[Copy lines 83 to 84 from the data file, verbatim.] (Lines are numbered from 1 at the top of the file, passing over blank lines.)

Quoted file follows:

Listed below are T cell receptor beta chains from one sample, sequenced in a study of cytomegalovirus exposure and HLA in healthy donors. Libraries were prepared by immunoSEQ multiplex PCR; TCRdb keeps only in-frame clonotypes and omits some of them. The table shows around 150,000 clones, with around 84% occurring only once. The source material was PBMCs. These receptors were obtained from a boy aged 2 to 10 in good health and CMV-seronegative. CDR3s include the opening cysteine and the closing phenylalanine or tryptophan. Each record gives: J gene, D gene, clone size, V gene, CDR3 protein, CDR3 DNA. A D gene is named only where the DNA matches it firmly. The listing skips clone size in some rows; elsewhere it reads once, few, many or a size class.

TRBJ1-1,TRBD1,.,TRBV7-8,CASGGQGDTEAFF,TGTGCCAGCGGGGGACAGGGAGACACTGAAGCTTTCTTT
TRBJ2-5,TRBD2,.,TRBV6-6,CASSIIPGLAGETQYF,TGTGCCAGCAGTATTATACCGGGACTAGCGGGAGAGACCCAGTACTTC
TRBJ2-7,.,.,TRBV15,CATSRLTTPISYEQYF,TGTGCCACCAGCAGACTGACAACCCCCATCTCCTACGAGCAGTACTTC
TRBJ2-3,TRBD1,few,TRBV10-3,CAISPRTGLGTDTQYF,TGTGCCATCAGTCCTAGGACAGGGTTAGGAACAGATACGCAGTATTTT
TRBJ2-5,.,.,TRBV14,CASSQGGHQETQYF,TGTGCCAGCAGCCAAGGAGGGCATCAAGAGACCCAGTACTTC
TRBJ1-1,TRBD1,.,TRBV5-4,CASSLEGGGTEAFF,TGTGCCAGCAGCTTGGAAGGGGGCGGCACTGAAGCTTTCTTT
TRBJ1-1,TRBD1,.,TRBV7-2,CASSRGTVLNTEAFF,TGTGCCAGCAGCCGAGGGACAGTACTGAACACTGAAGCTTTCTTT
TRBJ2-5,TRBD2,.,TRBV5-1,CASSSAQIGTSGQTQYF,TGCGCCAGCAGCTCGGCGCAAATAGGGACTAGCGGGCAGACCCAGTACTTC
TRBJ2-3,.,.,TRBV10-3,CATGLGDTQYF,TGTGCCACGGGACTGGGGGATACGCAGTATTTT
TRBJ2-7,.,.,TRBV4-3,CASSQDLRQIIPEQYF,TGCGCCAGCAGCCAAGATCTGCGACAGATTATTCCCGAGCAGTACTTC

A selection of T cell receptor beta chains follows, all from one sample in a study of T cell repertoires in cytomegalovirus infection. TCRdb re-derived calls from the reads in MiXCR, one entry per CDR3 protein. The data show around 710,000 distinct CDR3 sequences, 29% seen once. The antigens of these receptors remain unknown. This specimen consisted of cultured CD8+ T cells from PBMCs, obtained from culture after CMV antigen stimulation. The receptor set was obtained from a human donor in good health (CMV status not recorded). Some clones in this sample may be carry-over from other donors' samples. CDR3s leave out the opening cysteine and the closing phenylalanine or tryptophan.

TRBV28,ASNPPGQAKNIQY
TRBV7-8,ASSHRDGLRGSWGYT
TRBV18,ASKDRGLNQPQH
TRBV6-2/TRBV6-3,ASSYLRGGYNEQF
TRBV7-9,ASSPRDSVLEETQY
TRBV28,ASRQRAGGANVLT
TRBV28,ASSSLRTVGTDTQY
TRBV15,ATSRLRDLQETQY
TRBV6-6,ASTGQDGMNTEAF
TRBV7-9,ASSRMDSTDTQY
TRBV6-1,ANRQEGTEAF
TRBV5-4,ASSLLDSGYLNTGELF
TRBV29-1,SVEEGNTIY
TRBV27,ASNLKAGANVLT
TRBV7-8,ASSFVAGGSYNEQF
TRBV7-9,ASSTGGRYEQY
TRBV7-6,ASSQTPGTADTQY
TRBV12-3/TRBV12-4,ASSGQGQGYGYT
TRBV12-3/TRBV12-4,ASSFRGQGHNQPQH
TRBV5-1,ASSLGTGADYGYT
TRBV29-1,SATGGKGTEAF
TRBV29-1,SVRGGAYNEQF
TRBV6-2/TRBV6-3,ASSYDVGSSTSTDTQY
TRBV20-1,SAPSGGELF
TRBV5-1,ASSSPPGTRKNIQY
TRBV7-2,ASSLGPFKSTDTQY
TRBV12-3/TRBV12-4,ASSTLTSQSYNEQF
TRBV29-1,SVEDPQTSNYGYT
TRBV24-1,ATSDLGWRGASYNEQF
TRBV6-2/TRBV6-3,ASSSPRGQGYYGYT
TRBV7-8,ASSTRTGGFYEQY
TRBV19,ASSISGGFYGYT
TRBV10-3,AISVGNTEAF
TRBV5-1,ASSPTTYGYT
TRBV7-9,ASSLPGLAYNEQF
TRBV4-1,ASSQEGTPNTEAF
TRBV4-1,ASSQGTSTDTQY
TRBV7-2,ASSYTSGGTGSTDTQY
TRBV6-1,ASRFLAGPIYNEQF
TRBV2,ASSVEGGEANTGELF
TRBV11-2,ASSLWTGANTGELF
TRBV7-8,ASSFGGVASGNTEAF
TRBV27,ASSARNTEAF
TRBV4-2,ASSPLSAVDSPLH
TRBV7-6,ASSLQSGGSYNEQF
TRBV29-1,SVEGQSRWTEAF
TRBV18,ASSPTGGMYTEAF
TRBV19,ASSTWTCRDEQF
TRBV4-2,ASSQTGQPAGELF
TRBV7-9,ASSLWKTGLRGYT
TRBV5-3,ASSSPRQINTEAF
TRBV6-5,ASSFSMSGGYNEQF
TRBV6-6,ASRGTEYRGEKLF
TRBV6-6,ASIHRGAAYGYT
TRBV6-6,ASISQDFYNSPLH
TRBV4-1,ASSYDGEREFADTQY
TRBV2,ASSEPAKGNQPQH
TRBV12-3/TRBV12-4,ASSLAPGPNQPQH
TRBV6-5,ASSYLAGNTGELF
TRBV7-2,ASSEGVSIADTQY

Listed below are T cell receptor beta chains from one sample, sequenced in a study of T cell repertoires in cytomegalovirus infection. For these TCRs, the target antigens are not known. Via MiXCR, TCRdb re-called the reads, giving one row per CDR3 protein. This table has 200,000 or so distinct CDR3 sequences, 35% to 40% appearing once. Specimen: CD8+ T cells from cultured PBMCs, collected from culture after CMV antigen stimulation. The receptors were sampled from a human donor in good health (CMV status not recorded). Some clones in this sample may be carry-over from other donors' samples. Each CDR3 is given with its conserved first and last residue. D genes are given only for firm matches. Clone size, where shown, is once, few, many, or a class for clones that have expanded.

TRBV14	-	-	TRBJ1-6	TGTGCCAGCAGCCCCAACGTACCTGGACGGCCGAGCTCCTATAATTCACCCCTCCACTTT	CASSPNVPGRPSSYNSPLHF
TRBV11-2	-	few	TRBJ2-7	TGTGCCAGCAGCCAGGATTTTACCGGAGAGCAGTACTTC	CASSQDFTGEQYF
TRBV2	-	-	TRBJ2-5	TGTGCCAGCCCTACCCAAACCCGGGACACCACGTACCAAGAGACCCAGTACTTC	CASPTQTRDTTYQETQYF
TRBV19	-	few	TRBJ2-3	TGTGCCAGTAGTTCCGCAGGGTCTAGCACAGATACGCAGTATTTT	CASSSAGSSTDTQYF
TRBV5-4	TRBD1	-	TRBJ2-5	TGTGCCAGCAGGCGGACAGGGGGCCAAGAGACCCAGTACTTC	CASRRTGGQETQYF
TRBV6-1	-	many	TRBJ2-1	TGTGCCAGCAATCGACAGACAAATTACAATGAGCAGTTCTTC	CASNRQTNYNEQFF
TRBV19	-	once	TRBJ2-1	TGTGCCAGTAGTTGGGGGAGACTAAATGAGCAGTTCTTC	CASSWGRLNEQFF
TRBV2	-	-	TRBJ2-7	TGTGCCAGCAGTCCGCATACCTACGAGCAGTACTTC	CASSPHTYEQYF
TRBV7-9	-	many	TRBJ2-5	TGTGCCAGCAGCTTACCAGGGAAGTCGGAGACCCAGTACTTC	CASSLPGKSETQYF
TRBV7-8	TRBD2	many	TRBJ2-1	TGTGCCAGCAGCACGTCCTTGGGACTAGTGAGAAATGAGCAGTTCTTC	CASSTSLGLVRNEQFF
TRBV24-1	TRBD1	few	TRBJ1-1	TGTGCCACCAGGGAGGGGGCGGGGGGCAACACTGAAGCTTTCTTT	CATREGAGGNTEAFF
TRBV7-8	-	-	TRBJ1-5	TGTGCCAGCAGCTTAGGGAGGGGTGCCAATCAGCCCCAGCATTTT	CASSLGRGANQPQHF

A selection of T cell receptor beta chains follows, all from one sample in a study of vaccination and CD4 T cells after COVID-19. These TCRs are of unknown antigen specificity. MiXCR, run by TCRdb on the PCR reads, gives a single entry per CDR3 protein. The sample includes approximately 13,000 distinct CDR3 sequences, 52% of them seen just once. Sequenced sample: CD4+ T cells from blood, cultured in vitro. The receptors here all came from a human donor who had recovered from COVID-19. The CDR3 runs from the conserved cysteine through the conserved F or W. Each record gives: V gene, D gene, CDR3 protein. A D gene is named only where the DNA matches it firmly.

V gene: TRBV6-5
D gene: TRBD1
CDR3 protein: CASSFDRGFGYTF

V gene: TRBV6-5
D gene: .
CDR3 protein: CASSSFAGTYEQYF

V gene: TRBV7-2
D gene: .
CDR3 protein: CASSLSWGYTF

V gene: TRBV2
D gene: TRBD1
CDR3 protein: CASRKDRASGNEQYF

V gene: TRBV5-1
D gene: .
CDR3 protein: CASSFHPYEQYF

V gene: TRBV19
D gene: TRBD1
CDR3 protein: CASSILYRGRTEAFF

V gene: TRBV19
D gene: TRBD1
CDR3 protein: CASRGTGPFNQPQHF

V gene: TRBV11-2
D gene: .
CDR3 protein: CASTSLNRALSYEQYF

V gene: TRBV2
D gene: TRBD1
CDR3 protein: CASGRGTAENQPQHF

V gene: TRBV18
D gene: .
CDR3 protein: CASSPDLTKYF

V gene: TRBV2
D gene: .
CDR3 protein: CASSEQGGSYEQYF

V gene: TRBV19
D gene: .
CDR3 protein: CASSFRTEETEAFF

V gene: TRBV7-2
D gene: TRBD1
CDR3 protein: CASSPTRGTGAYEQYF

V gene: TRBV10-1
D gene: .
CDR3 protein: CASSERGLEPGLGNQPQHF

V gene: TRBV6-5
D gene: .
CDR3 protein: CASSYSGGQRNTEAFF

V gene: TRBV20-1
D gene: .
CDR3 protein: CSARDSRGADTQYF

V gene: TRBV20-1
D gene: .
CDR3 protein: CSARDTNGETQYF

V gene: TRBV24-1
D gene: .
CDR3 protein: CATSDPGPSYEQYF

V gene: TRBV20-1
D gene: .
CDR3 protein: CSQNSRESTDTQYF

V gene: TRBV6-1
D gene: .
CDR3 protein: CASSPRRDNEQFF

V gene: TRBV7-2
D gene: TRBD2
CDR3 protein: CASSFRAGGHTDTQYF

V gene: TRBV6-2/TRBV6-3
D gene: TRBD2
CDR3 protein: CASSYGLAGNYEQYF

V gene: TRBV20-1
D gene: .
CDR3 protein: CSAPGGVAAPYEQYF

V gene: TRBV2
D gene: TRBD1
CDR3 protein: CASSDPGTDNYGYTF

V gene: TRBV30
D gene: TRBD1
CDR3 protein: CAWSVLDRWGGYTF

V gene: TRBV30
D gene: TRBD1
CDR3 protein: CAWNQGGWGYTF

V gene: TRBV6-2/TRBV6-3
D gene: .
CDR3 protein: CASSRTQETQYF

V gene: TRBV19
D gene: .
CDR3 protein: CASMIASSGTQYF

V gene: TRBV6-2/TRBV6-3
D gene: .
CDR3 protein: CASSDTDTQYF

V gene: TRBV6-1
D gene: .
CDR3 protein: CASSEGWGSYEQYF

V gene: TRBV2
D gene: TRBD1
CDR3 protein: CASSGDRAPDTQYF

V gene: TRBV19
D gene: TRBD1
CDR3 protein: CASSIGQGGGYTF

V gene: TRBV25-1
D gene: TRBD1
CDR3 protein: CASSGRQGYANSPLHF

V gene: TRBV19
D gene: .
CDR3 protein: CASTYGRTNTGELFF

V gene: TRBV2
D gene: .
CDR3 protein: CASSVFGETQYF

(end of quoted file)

TRBV7-8	TRBD2	many	TRBJ2-1	TGTGCCAGCAGCACGTCCTTGGGACTAGTGAGAAATGAGCAGTTCTTC	CASSTSLGLVRNEQFF
TRBV24-1	TRBD1	few	TRBJ1-1	TGTGCCACCAGGGAGGGGGCGGGGGGCAACACTGAAGCTTTCTTT	CATREGAGGNTEAFF